As a rule, I always seem to turn up for gigs late. It is never a conscience decision; I detest those who actively choose to miss the support acts. Such abhorrence towards an act you have paid to see, however indirectly, I have never
support act for this tour, instead slot as a platform for their An Island ment at yet another display of a what allayed. It's hard to put into words quite as an entity. The are more an organism than a band in the general sense of the word; Casper Clausen, the band's obvious frontman and source of crowd/band interaction never overshadows the other members in a state of netic I Was Playing Drums and the delicately meandering Modern Drift to name but two. be greatly missed. Jon Berry
Maybeshewill Buffalo Bar 25th February If one thing could be said about the performances of Maybeshewill and their supporting cast of vocal-less buddies, instrumental music is alive and extremely well, in whatever form it chooses to occupy. The evening was inaugurated by Hereford duo Aulos, who impressed with their delay-drenched dynamic antics, while second support, and headliners in their own right (at least in their native Germany), Long Distance Calling, put on an energetically powerhouse performance, despite Buffalo’s somewhat cramped stage. Unfortunately, by the time both opening acts had departed from the stage, Maybeshewill were left, unbeknownst to their eager audience, with a scant 45 minutes before curfew. Despite this disappointing setback, the band made the most of their curtailed set time, storming through the likes of Co-Conspirators and The Paris Hilton Sex Tape, the latter of which was greeted with the biggest cheer of the night. Despite performing as a four-piece, a four-piece with a three-stringed bass guitar at that, the Leicesterbased post-rockers were augmented by an inconspicuous sampleplaying laptop throughout their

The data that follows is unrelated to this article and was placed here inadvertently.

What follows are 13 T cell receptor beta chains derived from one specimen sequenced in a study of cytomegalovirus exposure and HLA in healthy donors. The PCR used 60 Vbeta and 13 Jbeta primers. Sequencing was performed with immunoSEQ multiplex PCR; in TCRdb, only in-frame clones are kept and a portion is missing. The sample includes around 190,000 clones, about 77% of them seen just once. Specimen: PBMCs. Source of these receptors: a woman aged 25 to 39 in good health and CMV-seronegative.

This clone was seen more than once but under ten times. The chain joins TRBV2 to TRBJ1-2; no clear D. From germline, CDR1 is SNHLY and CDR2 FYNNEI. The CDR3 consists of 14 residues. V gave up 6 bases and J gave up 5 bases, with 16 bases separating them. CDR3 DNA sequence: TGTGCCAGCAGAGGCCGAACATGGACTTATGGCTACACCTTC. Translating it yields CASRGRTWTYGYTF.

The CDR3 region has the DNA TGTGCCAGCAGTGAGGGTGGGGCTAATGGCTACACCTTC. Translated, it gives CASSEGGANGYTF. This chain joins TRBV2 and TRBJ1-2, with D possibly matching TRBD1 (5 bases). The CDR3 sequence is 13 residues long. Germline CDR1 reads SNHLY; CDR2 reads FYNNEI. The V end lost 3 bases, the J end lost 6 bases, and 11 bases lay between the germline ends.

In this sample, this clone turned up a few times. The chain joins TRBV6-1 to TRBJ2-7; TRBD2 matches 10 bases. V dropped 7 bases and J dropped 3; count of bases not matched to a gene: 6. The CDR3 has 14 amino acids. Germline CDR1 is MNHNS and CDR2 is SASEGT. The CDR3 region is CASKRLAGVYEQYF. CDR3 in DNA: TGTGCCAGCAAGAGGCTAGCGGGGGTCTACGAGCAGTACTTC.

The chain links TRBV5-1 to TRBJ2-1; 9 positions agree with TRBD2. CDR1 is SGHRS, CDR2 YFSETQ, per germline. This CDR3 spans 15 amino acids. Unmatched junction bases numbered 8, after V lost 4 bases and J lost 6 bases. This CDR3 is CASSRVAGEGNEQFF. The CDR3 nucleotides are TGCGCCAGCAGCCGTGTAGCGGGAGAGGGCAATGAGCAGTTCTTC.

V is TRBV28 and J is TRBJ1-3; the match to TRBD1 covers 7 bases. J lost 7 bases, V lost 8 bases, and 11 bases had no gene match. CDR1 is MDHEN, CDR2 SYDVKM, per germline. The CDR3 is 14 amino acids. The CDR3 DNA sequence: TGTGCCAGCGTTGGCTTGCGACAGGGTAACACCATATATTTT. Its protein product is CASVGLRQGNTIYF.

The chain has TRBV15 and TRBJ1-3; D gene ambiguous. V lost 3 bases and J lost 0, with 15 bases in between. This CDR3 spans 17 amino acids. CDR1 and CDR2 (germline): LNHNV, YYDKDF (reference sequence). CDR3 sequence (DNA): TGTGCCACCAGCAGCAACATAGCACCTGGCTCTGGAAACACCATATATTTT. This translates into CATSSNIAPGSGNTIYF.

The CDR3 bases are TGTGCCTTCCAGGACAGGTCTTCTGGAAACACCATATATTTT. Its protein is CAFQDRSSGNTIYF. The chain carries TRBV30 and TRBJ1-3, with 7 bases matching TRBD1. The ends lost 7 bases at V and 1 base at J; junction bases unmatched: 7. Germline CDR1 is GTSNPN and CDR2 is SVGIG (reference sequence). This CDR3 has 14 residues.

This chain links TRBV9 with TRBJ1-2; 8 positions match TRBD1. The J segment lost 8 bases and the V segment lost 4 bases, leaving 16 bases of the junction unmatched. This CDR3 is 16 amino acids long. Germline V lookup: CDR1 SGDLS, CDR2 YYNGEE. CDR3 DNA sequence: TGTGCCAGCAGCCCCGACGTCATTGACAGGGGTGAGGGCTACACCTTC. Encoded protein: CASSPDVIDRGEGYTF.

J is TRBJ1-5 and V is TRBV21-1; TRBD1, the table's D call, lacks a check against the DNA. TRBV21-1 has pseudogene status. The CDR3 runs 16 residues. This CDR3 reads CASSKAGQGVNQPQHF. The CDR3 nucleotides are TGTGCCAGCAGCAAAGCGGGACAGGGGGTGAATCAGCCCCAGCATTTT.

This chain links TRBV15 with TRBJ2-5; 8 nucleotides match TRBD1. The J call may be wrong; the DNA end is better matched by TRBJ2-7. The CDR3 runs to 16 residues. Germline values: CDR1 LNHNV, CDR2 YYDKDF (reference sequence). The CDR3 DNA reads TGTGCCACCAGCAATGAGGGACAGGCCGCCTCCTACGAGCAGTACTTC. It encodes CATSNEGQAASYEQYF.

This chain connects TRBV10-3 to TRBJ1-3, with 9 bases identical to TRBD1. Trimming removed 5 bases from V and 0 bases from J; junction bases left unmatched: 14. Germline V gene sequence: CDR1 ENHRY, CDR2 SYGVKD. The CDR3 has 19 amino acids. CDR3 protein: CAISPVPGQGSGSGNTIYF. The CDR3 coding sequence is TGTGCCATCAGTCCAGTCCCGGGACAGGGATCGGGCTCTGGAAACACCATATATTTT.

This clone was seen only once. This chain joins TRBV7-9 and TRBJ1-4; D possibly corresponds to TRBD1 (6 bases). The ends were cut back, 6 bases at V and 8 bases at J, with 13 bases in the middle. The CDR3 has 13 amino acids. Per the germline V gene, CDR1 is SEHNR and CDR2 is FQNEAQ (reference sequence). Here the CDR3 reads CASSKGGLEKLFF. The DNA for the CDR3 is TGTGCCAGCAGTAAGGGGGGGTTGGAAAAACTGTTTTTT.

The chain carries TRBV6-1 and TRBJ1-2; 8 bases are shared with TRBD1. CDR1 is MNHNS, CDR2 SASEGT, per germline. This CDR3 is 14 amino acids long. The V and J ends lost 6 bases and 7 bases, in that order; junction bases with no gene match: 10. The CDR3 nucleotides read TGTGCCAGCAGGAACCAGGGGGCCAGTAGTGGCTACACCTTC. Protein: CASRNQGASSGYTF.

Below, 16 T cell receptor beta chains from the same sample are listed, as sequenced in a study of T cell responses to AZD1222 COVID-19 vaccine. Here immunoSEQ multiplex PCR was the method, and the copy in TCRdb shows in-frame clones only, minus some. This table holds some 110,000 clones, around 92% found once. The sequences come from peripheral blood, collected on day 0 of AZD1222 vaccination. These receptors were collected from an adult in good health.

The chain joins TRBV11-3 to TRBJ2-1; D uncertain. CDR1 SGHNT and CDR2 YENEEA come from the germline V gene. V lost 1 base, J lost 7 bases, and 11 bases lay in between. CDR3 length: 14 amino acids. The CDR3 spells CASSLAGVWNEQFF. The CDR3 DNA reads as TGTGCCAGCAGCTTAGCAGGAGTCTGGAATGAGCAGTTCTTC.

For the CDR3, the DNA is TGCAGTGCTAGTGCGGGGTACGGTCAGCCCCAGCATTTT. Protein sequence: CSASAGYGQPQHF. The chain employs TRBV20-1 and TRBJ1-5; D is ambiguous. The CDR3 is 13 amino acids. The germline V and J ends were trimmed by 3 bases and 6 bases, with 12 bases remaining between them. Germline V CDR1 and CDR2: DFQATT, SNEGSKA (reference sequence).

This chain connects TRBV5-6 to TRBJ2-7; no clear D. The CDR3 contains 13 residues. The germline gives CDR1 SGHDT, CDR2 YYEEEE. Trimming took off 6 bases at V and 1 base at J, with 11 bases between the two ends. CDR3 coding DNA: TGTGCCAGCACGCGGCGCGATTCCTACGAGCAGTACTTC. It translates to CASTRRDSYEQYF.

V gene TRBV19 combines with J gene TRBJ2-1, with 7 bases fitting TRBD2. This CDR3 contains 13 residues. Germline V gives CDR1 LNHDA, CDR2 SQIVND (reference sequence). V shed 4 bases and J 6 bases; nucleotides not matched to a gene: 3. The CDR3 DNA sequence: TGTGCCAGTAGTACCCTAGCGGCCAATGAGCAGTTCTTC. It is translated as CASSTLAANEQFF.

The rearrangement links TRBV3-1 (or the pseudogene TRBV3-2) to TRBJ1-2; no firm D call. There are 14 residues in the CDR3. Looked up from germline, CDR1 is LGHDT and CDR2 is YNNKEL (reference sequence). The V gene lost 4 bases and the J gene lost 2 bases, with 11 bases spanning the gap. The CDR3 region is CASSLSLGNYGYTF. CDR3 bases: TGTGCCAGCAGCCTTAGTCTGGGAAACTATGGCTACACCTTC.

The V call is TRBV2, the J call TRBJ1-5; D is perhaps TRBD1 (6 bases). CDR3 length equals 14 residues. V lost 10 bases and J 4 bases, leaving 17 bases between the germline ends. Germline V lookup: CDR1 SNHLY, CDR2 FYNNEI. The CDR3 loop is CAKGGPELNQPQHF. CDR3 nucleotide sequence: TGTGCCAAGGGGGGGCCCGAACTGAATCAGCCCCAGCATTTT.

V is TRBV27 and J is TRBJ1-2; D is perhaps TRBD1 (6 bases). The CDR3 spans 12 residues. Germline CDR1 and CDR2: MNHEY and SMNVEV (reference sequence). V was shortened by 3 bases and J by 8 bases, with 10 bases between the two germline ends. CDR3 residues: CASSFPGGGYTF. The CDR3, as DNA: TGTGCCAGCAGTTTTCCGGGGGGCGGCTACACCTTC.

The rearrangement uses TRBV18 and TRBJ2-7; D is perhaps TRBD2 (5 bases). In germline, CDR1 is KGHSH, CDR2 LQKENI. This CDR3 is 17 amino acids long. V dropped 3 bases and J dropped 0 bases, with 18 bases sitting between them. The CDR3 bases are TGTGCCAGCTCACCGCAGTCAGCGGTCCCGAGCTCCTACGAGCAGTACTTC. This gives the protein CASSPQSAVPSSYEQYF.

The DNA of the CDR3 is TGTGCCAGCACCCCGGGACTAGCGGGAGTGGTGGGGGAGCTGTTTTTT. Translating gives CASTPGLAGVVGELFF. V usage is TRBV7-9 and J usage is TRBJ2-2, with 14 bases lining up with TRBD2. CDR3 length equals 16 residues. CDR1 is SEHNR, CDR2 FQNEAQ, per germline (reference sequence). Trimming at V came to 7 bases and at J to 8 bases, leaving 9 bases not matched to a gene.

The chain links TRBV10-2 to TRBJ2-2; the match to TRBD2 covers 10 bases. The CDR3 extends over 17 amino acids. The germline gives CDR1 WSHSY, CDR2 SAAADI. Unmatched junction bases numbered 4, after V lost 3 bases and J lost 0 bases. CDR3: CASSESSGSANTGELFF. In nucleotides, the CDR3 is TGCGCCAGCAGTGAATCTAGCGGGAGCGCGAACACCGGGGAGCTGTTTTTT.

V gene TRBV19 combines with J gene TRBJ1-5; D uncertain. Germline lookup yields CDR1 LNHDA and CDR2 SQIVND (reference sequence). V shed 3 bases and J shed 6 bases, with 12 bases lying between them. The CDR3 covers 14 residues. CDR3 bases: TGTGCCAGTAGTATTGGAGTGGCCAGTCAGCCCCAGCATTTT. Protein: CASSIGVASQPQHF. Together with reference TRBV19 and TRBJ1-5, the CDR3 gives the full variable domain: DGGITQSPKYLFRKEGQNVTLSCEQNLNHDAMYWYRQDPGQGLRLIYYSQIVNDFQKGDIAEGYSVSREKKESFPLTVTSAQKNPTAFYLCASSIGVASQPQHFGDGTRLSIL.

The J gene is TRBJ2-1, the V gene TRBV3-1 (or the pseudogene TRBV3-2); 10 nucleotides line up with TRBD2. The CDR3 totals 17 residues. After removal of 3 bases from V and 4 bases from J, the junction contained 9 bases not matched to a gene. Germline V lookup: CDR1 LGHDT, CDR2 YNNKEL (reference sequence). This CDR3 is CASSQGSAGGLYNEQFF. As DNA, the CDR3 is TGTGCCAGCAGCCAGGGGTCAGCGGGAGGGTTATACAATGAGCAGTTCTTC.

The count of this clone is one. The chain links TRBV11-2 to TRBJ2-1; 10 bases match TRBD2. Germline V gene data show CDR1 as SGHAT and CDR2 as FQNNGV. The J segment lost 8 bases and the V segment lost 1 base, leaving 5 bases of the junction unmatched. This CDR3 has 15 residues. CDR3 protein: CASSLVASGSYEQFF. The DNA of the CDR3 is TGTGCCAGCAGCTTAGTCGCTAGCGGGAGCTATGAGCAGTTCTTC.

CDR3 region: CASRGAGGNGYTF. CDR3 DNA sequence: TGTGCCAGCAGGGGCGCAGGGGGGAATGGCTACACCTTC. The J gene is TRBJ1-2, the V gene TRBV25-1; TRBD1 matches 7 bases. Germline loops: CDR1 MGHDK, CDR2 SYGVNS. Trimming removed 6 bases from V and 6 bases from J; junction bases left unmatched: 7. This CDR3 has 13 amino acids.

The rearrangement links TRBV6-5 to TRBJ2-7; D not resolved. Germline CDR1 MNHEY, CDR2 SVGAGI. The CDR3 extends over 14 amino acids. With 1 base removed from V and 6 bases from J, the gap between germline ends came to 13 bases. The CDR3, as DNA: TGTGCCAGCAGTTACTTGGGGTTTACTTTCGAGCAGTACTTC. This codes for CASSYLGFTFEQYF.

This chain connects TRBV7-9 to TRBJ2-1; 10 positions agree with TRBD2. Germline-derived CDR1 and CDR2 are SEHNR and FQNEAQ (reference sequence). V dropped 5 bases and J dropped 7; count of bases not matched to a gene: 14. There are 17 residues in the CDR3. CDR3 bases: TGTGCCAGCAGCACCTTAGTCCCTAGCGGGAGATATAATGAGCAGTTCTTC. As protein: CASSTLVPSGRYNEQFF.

exceptionally tight performance. As a result, the band were able to accurately recreate the expansive electronic textures which litter their recorded work in a curious but effective hybrid of the stage and the studio. Judging from the selection of new material performed, the band’s as-yet untitled third album could potentially be their best yet: latest single Critical Distance sounded suitably monumental, and by the time the prophetic voice-over of Not For Want of Trying ended, the audience were utterly entranced, if emotionally drained. It’s a shame it didn’t last a bit longer then really. Michael Brown
The Saturdays CIA 25th February
bined with generic club music. After an impressive entrance from The Saturdays, rising straight into chart hit Higher. I was instantly shocked by the fact that the girls could actually sing, with the exception of Frankie who sounded far too whiny (sorry boys), as well as dance. It certainly appeared that they were more than just pretty faces. They then went on to sing other hits such as Up and Work. and a sneak peak at their documentary, The , they slowed it down with songs, Died In Your Eyes and Issues. Interestingly they moved on to a Rihanna medley of Love the Way You Lie, Only Girl In the World and What’s My Name, which made the excitable crowd scream even louder. Then it was
orever Is Over and Ego. I may not have been enthralled by their talent, but the show was entertaining; it was colourful, fun and fast-paced. This music is clearly aimed at a certain market as my 13 year-old sister described it as the ‘best night of her life’. However, I had a great time and came out knowing Twenty entertained the crowd more than two of their songs. All in all a successful night! with upbeat pop rock. Then Six-D, Emma Wilford impressive dance moves comI’m going to be perfectly honest, before going to this gig I knew about two of The Saturdays songs and saw them as a commercial, manufactured, lesser version of Girls Aloud. However, as is true with all music, you can't really judge it until you’ve seen it live. Before they took to the stage
Another year, and another awards season has come and gone. The King’s Speech was the obvious big winner, taking the Best Film, Best Actor and stealing Best Director from under David Fincher's nose. 'Predictable' seemed to be the word of the moment, with Anne Hathaway and James Franco being predictably dull, a predictable f-bomb being dropped and the enjoyable, yet predictable, game of guessing where Chris-
tian Bale was from that particular evening. He was a cockney hobo, for the record. Reports that Quentin Tarantino’s next project will be a western is causing some fuss here at in 2007 that Tarantino wanted to make a “southern”, dealing with the American South’s turbulent past. Seeing as his last feature was the nihilisitc nazi-romp Inglorious Basterds, one can guess